Earlier this morning, my wife, who is also the ad sales person here at the paper (which makes this whole separation between editorial and advertising a difficult trick to maintain), handed me a list of all the important days and events coming up this year.
The list includes all the typical high points: Christmas, Easter, International Kissing Day (July 6, if you’re curious). But it includes all manner of awareness days and weeks and months: World Downes Syndrome Day (March 21), World Penguin Day (April 25), Lefthanders Day (August 13), and, of course, Talk Like a Pirate Day (September 13).
While perusing the list, I noticed that today (February 22) is Thinking Day. And I thought to myself (because, it is after all, thinking day) that what a great thing to have: a day dedicated to practicing thinking. And then I thought about all the people I knew who could use some practice in that department. And then I thought that wasn’t a very nice thought.
And then I thought, “what is Thinking Day about, anyway?” Turns out, it isn’t what I thought.
Thinking Day, as anyone who grew up in the Girl Guides can tell you, is a Day for Girl Guides and Girl Scouts to think about their sisters and brothers in all the countries around the world.
It is also the birthday of Robert Baden-Powell, who was the founder of the Scouts and Guides. It is, ironically enough, also the birthday of his wife and Chief Guide Olave.
As time has gone on, the date has taken on more significance. Instead of just thinking about sisters and brothers, Guides and Scouts have adopted a theme for this worldwide day of thinking. For this year, the theme was “Reducing child mortality and improving maternal health.” These are not random thoughts, but are based on the United Nations Millennium Development Goals. This is the fifth year that these Development Goals have been used as guidelines. Previous themes have been around Millennium Development Goal 6: Stop the spread of AIDS, malaria and other diseases, and Development Goal 1: Ending extreme poverty and hunger.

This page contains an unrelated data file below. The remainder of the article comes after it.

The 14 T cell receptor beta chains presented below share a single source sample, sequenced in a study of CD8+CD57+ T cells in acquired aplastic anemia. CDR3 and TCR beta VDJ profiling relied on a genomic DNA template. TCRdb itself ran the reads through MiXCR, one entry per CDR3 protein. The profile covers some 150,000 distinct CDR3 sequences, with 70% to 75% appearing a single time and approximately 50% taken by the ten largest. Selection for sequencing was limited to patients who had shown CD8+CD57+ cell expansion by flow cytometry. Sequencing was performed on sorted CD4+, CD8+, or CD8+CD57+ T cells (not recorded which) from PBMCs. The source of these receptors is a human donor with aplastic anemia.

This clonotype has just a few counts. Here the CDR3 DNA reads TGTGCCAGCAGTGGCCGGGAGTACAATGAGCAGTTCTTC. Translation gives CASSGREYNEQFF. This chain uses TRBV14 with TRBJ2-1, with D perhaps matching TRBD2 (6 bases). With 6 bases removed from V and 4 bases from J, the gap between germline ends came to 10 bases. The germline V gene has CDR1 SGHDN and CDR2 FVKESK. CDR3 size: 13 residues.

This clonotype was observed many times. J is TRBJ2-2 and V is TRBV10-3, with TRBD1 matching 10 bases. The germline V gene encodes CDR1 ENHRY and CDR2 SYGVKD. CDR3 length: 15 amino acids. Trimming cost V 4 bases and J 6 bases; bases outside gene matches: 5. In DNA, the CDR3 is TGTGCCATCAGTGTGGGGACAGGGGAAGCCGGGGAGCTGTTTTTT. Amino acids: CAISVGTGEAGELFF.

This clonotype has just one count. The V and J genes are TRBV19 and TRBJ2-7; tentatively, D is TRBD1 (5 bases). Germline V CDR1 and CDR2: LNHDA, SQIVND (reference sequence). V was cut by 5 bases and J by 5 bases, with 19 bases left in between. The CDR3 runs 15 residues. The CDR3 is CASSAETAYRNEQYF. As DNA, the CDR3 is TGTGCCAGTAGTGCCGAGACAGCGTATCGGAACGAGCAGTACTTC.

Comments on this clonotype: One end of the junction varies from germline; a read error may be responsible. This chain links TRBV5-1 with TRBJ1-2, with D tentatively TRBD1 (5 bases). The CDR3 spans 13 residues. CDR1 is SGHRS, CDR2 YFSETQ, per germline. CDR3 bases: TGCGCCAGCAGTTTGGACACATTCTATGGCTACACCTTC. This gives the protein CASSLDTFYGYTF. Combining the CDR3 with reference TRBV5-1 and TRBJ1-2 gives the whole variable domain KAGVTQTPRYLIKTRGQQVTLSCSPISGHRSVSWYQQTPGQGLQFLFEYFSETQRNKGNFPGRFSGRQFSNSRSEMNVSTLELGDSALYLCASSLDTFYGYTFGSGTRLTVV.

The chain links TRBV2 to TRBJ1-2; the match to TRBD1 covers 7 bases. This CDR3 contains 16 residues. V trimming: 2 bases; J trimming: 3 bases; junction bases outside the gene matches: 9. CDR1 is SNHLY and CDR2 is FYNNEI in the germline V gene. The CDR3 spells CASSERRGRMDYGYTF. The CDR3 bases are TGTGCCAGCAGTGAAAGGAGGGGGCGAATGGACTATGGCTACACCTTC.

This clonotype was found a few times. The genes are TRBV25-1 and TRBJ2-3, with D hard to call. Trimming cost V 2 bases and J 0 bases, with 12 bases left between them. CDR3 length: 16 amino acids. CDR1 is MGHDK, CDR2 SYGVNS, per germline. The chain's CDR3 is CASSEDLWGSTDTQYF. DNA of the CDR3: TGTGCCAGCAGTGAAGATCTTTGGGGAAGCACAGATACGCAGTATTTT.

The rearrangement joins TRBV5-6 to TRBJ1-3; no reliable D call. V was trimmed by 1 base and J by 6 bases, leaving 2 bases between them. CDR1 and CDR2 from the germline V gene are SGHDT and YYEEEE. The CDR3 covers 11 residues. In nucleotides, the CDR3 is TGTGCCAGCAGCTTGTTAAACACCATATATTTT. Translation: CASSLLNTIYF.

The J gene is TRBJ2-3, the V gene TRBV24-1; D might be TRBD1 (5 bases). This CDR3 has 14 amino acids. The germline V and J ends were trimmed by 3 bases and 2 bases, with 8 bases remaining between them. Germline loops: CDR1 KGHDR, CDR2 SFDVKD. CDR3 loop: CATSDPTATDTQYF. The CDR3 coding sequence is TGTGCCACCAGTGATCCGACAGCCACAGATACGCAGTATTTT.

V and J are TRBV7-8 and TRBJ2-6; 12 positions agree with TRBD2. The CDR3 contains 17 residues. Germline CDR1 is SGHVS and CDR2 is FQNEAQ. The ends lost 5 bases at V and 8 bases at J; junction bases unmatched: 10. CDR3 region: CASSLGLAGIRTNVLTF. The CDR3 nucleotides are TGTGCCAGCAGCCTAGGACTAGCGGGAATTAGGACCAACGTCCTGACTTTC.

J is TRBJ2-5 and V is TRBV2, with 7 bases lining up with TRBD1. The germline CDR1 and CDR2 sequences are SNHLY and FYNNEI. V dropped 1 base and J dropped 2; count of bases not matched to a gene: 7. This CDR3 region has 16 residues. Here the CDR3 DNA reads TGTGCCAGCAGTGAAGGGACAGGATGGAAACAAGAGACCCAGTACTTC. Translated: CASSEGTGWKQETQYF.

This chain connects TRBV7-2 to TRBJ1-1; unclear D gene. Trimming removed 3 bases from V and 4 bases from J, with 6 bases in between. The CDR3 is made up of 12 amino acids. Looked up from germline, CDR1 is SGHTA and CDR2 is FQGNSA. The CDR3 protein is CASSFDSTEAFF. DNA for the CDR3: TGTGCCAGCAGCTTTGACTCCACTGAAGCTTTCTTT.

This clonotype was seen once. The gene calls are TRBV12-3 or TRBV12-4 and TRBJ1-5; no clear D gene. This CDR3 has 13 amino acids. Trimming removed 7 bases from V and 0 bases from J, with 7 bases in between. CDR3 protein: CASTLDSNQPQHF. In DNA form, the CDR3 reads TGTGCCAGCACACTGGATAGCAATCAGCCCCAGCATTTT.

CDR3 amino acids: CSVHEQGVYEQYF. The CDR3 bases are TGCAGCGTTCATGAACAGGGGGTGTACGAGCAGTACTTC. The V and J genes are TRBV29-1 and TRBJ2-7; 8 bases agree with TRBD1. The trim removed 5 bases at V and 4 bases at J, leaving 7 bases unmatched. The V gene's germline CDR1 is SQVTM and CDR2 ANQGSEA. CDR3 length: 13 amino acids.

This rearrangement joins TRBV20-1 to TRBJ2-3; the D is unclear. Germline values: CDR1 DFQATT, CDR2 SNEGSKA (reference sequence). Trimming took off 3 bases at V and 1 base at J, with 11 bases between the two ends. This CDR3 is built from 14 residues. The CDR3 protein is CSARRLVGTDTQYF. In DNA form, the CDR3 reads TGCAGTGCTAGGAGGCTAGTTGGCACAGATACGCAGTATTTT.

Nadine El Achy, Chair of the World Association of Girl Guides and Girl Scouts, writes that “7.6 million children and 287,000 mothers die each year, most from preventable causes like pneumonia, diarrhoea, malaria or lack of access to appropriate healthcare.
However, says El Achy, “we believe this situation can be changed, and it must be changed.” And indeed, there are 37 percent fewer child deaths today than in 1990, the baseline year for the Millennium Development goat. This is still well below the goal of 67 percent fewer deaths by 2015, which is when the goal was set for.
Thinking about child mortality especially is not exactly the most fun topic to turn your brain to, but it is important, something that the Girl Guides and Scouts have realized. Because if we don’t think about these things, who will? If we don’t think about these things, the only thing we will think about are our own problems and our own desires. And when we think about the fact that 7.6 million children die each year from preventable diseases, maybe it will cause us to reframe our own issues, like the fact that our sled has a broken track and we won’t be able to get it fixed for at least two more weeks. That’s not a tragedy. The fact that in the time you’ve taken to read this editorial, two dozen children have died because their parents couldn’t afford clean water or food or basic health care? That’s a tragedy.
Patrick McDonald, founder of the Viva Network, a group that works to educate children and keep them safe, asks:
“Why is it that a child’s death amounts to a tragedy, but the death of millions is merely a statistic?”
It’s sobering food for thought, and while we work through our (very valid and real) issues here in Tumbler Ridge—HD Mining and Temporary Workers, the cost of housing, the lack of space for businesses, the fact that there is no home for the arts in Tumbler Ridge—perhaps we need to think about these in the context of these larger issues and be thankful that we’re worried about these things and not whether our children will survive the night.
Think about it.